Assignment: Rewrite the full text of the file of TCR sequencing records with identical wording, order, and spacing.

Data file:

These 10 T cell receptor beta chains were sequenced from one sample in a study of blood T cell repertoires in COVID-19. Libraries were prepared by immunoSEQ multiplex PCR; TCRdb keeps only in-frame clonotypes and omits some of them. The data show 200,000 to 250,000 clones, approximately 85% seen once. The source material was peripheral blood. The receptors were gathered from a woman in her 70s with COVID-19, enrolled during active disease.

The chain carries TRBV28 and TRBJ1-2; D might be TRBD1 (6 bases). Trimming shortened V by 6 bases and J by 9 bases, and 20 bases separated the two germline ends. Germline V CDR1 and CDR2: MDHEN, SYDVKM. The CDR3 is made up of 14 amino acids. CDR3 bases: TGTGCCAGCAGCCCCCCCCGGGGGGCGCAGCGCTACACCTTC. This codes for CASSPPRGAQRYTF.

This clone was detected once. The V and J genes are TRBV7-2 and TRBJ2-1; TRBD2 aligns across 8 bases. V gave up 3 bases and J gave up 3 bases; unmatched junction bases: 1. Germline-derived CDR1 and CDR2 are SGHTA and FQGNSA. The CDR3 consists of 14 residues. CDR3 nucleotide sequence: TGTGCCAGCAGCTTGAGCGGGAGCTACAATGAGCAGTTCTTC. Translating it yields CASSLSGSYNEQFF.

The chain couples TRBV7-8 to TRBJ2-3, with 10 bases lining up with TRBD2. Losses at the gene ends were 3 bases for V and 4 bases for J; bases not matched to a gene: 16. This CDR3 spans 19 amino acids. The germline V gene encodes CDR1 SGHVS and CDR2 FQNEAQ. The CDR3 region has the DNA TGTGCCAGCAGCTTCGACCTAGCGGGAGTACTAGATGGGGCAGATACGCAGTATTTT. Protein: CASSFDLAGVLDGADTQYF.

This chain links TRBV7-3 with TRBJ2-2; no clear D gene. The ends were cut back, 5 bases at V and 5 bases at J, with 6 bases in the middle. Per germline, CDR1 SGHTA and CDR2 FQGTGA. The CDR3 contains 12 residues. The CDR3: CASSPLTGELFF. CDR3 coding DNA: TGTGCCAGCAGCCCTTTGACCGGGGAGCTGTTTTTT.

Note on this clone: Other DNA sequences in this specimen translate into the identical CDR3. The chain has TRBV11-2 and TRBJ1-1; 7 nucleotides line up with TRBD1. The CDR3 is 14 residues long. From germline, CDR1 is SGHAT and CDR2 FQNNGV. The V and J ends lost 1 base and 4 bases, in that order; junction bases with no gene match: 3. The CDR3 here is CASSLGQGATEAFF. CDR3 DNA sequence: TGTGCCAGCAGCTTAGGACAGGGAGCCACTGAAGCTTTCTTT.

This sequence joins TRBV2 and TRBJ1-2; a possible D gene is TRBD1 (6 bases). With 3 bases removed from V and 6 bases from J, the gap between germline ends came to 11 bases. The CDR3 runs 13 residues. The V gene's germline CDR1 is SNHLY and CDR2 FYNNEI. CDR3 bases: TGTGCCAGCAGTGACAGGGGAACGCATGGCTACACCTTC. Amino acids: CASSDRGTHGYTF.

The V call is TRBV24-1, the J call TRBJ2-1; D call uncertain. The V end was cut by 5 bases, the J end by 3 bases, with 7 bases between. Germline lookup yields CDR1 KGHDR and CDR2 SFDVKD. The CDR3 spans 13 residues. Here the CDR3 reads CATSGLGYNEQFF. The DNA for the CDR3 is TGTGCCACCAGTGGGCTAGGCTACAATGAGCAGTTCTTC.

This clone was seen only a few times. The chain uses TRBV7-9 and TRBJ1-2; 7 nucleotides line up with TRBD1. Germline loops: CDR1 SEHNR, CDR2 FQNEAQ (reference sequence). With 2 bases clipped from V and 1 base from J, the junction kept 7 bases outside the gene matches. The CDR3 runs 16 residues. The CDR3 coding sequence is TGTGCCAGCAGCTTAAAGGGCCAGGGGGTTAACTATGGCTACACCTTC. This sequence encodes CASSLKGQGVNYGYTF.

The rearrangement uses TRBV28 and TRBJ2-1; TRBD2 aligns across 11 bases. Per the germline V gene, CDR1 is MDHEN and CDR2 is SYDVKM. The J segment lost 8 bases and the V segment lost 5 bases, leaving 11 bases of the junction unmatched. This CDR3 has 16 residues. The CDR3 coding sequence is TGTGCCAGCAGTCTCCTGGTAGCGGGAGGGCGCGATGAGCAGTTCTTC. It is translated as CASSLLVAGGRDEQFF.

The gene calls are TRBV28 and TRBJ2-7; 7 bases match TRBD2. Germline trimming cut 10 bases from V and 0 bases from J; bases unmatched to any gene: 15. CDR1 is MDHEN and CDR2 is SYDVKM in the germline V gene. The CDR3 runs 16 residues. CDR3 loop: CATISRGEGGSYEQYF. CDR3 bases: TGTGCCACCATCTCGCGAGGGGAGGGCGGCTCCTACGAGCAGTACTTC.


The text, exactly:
These 10 T cell receptor beta chains were sequenced from one sample in a study of blood T cell repertoires in COVID-19. Libraries were prepared by immunoSEQ multiplex PCR; TCRdb keeps only in-frame clonotypes and omits some of them. The data show 200,000 to 250,000 clones, approximately 85% seen once. The source material was peripheral blood. The receptors were gathered from a woman in her 70s with COVID-19, enrolled during active disease.

The chain carries TRBV28 and TRBJ1-2; D might be TRBD1 (6 bases). Trimming shortened V by 6 bases and J by 9 bases, and 20 bases separated the two germline ends. Germline V CDR1 and CDR2: MDHEN, SYDVKM. The CDR3 is made up of 14 amino acids. CDR3 bases: TGTGCCAGCAGCCCCCCCCGGGGGGCGCAGCGCTACACCTTC. This codes for CASSPPRGAQRYTF.

This clone was detected once. The V and J genes are TRBV7-2 and TRBJ2-1; TRBD2 aligns across 8 bases. V gave up 3 bases and J gave up 3 bases; unmatched junction bases: 1. Germline-derived CDR1 and CDR2 are SGHTA and FQGNSA. The CDR3 consists of 14 residues. CDR3 nucleotide sequence: TGTGCCAGCAGCTTGAGCGGGAGCTACAATGAGCAGTTCTTC. Translating it yields CASSLSGSYNEQFF.

The chain couples TRBV7-8 to TRBJ2-3, with 10 bases lining up with TRBD2. Losses at the gene ends were 3 bases for V and 4 bases for J; bases not matched to a gene: 16. This CDR3 spans 19 amino acids. The germline V gene encodes CDR1 SGHVS and CDR2 FQNEAQ. The CDR3 region has the DNA TGTGCCAGCAGCTTCGACCTAGCGGGAGTACTAGATGGGGCAGATACGCAGTATTTT. Protein: CASSFDLAGVLDGADTQYF.

This chain links TRBV7-3 with TRBJ2-2; no clear D gene. The ends were cut back, 5 bases at V and 5 bases at J, with 6 bases in the middle. Per germline, CDR1 SGHTA and CDR2 FQGTGA. The CDR3 contains 12 residues. The CDR3: CASSPLTGELFF. CDR3 coding DNA: TGTGCCAGCAGCCCTTTGACCGGGGAGCTGTTTTTT.

Note on this clone: Other DNA sequences in this specimen translate into the identical CDR3. The chain has TRBV11-2 and TRBJ1-1; 7 nucleotides line up with TRBD1. The CDR3 is 14 residues long. From germline, CDR1 is SGHAT and CDR2 FQNNGV. The V and J ends lost 1 base and 4 bases, in that order; junction bases with no gene match: 3. The CDR3 here is CASSLGQGATEAFF. CDR3 DNA sequence: TGTGCCAGCAGCTTAGGACAGGGAGCCACTGAAGCTTTCTTT.

This sequence joins TRBV2 and TRBJ1-2; a possible D gene is TRBD1 (6 bases). With 3 bases removed from V and 6 bases from J, the gap between germline ends came to 11 bases. The CDR3 runs 13 residues. The V gene's germline CDR1 is SNHLY and CDR2 FYNNEI. CDR3 bases: TGTGCCAGCAGTGACAGGGGAACGCATGGCTACACCTTC. Amino acids: CASSDRGTHGYTF.

The V call is TRBV24-1, the J call TRBJ2-1; D call uncertain. The V end was cut by 5 bases, the J end by 3 bases, with 7 bases between. Germline lookup yields CDR1 KGHDR and CDR2 SFDVKD. The CDR3 spans 13 residues. Here the CDR3 reads CATSGLGYNEQFF. The DNA for the CDR3 is TGTGCCACCAGTGGGCTAGGCTACAATGAGCAGTTCTTC.

This clone was seen only a few times. The chain uses TRBV7-9 and TRBJ1-2; 7 nucleotides line up with TRBD1. Germline loops: CDR1 SEHNR, CDR2 FQNEAQ (reference sequence). With 2 bases clipped from V and 1 base from J, the junction kept 7 bases outside the gene matches. The CDR3 runs 16 residues. The CDR3 coding sequence is TGTGCCAGCAGCTTAAAGGGCCAGGGGGTTAACTATGGCTACACCTTC. This sequence encodes CASSLKGQGVNYGYTF.

The rearrangement uses TRBV28 and TRBJ2-1; TRBD2 aligns across 11 bases. Per the germline V gene, CDR1 is MDHEN and CDR2 is SYDVKM. The J segment lost 8 bases and the V segment lost 5 bases, leaving 11 bases of the junction unmatched. This CDR3 has 16 residues. The CDR3 coding sequence is TGTGCCAGCAGTCTCCTGGTAGCGGGAGGGCGCGATGAGCAGTTCTTC. It is translated as CASSLLVAGGRDEQFF.

The gene calls are TRBV28 and TRBJ2-7; 7 bases match TRBD2. Germline trimming cut 10 bases from V and 0 bases from J; bases unmatched to any gene: 15. CDR1 is MDHEN and CDR2 is SYDVKM in the germline V gene. The CDR3 runs 16 residues. CDR3 loop: CATISRGEGGSYEQYF. CDR3 bases: TGTGCCACCATCTCGCGAGGGGAGGGCGGCTCCTACGAGCAGTACTTC.